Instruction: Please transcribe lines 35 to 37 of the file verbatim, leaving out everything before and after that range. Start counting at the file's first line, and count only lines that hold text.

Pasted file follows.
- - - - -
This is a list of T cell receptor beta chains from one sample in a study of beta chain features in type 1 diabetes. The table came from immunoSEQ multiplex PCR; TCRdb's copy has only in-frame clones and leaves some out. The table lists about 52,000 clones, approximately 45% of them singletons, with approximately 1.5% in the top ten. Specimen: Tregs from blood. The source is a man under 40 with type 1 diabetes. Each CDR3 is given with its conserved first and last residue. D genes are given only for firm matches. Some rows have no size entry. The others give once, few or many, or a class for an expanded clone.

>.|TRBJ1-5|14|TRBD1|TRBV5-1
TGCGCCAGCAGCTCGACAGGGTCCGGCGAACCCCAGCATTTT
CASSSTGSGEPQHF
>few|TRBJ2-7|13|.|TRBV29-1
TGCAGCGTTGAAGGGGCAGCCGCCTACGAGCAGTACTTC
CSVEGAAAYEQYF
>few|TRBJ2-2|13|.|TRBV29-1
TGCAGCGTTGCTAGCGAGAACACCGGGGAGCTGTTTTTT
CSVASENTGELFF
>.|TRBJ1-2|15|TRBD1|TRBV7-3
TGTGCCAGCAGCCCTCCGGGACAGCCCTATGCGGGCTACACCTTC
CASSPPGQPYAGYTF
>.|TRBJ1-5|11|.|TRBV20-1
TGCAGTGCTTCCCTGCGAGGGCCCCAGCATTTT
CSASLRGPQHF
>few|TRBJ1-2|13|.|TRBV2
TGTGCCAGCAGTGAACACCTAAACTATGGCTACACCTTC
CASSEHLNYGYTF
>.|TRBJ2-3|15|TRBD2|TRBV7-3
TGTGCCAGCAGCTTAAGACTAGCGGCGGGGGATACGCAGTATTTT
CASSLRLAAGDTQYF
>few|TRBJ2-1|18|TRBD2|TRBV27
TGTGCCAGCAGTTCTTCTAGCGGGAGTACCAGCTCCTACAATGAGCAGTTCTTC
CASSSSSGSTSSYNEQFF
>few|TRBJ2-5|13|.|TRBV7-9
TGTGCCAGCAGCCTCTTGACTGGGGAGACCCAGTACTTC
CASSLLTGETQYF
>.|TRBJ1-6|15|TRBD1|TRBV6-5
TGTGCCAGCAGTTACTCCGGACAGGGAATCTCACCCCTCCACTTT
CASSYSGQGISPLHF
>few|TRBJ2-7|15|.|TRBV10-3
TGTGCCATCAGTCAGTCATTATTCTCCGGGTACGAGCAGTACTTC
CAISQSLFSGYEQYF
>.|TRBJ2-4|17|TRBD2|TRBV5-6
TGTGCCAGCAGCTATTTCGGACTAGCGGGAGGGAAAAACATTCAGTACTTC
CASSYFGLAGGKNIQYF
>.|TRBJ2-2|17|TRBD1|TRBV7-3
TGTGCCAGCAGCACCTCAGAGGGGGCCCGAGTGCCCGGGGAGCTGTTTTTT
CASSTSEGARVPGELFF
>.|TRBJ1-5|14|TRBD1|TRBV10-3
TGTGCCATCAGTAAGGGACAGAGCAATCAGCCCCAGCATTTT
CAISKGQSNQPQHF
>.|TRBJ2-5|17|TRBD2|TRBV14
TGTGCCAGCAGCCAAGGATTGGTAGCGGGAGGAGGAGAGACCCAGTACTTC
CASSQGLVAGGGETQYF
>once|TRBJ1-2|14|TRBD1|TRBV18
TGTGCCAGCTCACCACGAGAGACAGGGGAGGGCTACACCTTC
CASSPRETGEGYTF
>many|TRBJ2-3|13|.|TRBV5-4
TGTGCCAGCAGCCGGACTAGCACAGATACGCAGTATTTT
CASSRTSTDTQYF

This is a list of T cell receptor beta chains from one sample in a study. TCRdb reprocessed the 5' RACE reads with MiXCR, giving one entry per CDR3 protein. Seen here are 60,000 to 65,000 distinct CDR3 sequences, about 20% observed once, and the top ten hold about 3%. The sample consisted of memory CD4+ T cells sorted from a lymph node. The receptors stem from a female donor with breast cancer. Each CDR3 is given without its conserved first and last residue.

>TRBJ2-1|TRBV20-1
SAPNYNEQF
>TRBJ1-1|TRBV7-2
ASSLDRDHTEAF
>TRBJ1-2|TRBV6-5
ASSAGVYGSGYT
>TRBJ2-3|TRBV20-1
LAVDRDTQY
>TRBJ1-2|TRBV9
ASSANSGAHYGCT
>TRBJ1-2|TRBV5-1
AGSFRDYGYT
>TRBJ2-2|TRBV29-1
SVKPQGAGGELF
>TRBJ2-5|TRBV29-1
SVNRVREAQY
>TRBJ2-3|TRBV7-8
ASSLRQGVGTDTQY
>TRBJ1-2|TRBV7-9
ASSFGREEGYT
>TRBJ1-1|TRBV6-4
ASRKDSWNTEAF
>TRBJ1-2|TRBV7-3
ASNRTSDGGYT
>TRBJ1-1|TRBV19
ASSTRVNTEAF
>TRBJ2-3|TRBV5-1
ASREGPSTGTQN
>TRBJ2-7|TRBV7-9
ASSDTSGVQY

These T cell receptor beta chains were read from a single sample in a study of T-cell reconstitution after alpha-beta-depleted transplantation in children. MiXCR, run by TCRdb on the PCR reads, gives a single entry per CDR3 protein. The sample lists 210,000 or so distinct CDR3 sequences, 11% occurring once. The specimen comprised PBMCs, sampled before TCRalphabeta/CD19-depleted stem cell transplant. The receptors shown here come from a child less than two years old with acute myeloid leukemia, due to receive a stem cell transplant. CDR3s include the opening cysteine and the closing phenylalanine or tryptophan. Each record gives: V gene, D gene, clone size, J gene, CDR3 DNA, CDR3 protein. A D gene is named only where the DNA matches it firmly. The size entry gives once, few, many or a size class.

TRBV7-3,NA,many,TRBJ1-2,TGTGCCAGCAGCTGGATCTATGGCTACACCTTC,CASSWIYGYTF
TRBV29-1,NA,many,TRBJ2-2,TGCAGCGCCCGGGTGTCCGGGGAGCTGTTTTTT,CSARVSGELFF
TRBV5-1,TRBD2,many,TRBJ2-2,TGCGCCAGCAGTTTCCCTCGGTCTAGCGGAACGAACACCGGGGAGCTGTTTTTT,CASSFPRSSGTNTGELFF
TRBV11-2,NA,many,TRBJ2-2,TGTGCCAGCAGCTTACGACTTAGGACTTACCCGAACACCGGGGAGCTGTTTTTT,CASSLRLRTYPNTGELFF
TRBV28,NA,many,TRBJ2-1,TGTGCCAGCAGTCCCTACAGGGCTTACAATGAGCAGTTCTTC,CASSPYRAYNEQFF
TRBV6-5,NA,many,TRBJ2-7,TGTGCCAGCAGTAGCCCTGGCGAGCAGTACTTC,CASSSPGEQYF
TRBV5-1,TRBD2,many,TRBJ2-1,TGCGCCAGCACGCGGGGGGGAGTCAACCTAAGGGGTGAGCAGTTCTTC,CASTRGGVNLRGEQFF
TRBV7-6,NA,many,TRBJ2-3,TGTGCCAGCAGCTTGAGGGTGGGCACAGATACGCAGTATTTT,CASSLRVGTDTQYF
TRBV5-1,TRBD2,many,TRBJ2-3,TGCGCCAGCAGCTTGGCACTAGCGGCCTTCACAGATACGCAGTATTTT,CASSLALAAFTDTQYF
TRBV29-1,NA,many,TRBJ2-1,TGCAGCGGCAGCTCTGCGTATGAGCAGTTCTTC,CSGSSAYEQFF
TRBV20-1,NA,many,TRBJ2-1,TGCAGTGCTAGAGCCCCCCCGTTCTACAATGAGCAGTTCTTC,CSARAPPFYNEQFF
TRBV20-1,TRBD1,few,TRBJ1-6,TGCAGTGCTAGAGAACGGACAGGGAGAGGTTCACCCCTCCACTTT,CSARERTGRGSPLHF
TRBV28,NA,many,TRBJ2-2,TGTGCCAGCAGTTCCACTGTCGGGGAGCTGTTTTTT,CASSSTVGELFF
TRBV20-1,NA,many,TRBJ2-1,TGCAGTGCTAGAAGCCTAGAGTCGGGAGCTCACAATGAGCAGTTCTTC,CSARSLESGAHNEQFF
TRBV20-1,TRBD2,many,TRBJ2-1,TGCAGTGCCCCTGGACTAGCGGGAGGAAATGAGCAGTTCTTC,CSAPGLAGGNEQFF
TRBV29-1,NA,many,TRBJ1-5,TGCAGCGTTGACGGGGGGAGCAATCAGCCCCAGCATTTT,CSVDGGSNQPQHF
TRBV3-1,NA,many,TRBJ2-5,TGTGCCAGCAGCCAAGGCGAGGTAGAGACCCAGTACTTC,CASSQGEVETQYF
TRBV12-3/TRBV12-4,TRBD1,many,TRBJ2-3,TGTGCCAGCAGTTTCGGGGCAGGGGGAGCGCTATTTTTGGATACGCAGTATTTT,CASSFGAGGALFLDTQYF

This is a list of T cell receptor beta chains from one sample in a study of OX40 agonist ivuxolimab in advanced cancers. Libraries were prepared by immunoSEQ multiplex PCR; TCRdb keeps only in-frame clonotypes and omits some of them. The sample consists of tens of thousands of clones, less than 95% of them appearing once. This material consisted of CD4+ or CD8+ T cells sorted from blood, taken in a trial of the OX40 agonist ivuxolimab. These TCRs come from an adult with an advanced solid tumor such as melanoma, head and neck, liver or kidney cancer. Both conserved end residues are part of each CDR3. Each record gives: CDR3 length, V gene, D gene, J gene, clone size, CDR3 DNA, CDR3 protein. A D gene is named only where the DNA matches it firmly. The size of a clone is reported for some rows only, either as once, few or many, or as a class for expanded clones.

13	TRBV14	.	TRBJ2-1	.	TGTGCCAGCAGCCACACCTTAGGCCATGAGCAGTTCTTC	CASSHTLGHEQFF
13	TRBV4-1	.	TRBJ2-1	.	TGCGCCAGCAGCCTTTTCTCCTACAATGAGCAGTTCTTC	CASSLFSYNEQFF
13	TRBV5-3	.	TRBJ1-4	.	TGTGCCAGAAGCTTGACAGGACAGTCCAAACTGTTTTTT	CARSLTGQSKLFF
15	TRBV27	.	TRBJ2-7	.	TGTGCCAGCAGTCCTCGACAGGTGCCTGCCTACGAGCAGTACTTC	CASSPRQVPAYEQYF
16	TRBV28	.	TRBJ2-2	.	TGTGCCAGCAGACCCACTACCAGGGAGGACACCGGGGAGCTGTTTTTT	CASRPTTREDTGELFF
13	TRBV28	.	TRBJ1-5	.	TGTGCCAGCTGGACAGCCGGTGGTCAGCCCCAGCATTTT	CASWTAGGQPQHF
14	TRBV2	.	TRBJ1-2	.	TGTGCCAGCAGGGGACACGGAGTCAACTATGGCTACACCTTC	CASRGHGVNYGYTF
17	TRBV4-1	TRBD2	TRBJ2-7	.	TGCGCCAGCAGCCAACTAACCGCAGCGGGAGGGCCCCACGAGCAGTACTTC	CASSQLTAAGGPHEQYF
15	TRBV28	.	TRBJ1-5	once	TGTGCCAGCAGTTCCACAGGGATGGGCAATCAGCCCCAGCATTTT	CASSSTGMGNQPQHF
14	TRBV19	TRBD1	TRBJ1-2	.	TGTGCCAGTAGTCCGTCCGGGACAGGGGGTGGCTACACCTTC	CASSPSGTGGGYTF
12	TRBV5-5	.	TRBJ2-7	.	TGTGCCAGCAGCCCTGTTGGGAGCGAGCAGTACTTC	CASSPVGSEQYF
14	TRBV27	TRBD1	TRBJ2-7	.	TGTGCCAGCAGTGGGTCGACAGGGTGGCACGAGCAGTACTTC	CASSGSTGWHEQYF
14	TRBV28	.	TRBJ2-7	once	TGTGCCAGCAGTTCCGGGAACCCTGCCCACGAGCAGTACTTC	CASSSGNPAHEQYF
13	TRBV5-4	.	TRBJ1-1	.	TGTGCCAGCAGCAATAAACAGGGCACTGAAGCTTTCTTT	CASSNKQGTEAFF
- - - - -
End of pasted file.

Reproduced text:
>.|TRBJ2-4|17|TRBD2|TRBV5-6
TGTGCCAGCAGCTATTTCGGACTAGCGGGAGGGAAAAACATTCAGTACTTC
CASSYFGLAGGKNIQYF